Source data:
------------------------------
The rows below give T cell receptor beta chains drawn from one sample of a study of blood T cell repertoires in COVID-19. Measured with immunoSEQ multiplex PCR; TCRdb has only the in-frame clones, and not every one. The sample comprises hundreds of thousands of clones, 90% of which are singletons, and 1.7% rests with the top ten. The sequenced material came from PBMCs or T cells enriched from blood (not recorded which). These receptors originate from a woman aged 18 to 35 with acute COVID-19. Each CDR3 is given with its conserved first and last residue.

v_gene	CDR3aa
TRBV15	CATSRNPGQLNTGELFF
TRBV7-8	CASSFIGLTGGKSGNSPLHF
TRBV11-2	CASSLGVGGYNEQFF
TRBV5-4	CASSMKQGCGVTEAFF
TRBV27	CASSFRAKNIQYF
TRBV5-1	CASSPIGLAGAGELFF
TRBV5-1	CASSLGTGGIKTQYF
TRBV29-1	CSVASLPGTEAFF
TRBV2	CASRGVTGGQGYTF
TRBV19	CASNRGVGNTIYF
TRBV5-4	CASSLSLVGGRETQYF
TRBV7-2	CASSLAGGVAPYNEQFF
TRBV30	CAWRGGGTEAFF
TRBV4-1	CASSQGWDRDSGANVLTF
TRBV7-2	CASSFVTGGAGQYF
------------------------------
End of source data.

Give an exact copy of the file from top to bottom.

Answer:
The rows below give T cell receptor beta chains drawn from one sample of a study of blood T cell repertoires in COVID-19. Measured with immunoSEQ multiplex PCR; TCRdb has only the in-frame clones, and not every one. The sample comprises hundreds of thousands of clones, 90% of which are singletons, and 1.7% rests with the top ten. The sequenced material came from PBMCs or T cells enriched from blood (not recorded which). These receptors originate from a woman aged 18 to 35 with acute COVID-19. Each CDR3 is given with its conserved first and last residue.

v_gene	CDR3aa
TRBV15	CATSRNPGQLNTGELFF
TRBV7-8	CASSFIGLTGGKSGNSPLHF
TRBV11-2	CASSLGVGGYNEQFF
TRBV5-4	CASSMKQGCGVTEAFF
TRBV27	CASSFRAKNIQYF
TRBV5-1	CASSPIGLAGAGELFF
TRBV5-1	CASSLGTGGIKTQYF
TRBV29-1	CSVASLPGTEAFF
TRBV2	CASRGVTGGQGYTF
TRBV19	CASNRGVGNTIYF
TRBV5-4	CASSLSLVGGRETQYF
TRBV7-2	CASSLAGGVAPYNEQFF
TRBV30	CAWRGGGTEAFF
TRBV4-1	CASSQGWDRDSGANVLTF
TRBV7-2	CASSFVTGGAGQYF